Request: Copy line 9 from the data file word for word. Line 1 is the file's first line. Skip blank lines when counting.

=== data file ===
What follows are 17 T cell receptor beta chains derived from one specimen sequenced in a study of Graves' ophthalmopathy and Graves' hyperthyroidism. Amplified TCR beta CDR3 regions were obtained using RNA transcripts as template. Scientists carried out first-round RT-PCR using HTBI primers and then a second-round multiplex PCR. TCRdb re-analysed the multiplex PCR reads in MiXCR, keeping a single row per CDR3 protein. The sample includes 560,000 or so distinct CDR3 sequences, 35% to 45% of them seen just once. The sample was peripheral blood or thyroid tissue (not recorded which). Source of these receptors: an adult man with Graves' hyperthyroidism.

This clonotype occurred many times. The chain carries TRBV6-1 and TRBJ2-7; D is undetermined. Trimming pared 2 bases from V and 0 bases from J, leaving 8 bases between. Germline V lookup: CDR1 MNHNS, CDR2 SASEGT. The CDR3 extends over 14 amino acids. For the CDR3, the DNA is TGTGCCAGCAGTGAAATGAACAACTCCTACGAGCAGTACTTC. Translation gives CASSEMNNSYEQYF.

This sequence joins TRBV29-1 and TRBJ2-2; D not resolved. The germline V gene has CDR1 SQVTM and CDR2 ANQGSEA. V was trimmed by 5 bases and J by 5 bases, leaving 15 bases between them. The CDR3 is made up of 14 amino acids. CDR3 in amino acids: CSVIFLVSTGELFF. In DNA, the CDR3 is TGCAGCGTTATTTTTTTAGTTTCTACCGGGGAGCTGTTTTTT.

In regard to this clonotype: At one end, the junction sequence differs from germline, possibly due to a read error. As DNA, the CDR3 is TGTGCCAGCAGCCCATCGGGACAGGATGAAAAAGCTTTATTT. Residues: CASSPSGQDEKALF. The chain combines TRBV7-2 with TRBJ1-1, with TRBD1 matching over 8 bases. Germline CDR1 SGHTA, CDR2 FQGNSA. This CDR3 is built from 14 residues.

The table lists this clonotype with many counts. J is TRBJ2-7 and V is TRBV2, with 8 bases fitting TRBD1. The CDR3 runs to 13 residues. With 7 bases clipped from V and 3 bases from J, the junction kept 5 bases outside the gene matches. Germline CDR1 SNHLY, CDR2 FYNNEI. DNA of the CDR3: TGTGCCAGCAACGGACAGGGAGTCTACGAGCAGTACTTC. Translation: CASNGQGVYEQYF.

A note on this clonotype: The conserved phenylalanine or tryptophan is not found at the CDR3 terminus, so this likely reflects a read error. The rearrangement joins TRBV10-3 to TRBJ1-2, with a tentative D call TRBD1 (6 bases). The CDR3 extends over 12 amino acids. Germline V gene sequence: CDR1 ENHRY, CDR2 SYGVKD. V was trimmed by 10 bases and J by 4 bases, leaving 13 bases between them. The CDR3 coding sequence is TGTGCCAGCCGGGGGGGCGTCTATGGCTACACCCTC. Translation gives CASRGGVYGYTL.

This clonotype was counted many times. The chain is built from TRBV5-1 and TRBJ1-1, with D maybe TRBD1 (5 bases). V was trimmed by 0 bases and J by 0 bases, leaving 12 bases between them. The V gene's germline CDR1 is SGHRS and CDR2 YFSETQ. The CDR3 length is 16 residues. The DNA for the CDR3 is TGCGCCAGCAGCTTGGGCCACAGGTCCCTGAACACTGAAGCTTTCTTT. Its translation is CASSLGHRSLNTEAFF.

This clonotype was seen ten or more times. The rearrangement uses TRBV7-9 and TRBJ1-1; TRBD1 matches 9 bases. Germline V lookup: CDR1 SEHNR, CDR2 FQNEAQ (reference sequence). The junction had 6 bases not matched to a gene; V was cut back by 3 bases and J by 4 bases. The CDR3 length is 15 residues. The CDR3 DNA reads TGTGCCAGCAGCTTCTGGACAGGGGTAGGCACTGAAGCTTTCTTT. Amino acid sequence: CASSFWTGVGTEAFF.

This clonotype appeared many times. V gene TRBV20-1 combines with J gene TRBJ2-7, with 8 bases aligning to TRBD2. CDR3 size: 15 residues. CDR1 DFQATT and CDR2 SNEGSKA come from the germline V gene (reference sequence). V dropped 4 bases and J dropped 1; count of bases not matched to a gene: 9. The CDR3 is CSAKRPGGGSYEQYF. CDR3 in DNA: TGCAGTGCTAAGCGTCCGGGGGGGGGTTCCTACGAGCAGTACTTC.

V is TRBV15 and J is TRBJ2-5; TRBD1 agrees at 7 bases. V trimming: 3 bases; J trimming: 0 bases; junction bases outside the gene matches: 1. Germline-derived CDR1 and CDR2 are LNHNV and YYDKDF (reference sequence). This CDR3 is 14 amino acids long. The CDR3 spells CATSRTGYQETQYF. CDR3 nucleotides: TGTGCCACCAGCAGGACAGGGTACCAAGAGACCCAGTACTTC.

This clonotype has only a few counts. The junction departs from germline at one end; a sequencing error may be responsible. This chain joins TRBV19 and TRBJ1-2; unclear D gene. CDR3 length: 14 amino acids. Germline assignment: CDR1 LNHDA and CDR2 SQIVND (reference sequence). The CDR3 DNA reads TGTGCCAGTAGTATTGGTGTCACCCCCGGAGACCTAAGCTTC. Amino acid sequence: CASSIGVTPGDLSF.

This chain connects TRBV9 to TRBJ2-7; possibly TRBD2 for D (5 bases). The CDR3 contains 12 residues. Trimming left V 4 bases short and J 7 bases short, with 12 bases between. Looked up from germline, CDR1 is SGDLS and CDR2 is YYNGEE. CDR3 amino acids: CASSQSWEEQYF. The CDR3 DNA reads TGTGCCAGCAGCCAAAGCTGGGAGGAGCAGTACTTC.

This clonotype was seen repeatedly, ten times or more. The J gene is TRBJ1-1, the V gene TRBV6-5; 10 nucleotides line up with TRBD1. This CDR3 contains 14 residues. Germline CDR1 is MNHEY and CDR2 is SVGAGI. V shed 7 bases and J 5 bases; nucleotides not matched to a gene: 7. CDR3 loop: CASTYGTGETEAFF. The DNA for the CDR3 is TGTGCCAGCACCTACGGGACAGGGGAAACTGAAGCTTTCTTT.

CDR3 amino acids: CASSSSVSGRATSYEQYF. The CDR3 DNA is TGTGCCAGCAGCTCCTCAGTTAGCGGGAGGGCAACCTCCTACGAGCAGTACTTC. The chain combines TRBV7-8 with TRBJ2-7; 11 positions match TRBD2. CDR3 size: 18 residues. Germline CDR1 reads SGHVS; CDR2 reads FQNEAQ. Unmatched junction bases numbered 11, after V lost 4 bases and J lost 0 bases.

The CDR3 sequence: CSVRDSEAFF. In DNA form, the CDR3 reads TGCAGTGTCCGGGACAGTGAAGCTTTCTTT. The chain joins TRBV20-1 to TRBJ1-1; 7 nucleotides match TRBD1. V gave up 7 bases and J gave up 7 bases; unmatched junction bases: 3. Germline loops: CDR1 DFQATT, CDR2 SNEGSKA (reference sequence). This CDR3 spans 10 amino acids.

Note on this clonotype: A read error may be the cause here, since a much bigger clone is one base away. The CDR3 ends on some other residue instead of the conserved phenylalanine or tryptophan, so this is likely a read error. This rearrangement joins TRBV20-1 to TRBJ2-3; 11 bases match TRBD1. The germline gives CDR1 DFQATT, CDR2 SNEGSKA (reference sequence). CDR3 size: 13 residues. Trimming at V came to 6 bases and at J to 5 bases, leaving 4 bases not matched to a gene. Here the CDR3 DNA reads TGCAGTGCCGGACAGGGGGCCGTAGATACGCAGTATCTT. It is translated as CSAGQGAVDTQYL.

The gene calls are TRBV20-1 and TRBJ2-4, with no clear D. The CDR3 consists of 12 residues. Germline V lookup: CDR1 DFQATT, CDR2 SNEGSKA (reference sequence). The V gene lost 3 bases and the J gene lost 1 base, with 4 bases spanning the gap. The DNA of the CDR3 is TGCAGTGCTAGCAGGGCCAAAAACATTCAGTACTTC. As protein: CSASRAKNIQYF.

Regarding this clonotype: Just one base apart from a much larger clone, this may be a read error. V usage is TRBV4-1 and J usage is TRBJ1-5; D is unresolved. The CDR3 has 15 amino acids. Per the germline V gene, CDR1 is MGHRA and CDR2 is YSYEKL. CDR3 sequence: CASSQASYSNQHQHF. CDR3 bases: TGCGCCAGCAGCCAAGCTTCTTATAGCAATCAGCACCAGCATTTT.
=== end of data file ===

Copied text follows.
This clonotype appeared many times. V gene TRBV20-1 combines with J gene TRBJ2-7, with 8 bases aligning to TRBD2. CDR3 size: 15 residues. CDR1 DFQATT and CDR2 SNEGSKA come from the germline V gene (reference sequence). V dropped 4 bases and J dropped 1; count of bases not matched to a gene: 9. The CDR3 is CSAKRPGGGSYEQYF. CDR3 in DNA: TGCAGTGCTAAGCGTCCGGGGGGGGGTTCCTACGAGCAGTACTTC.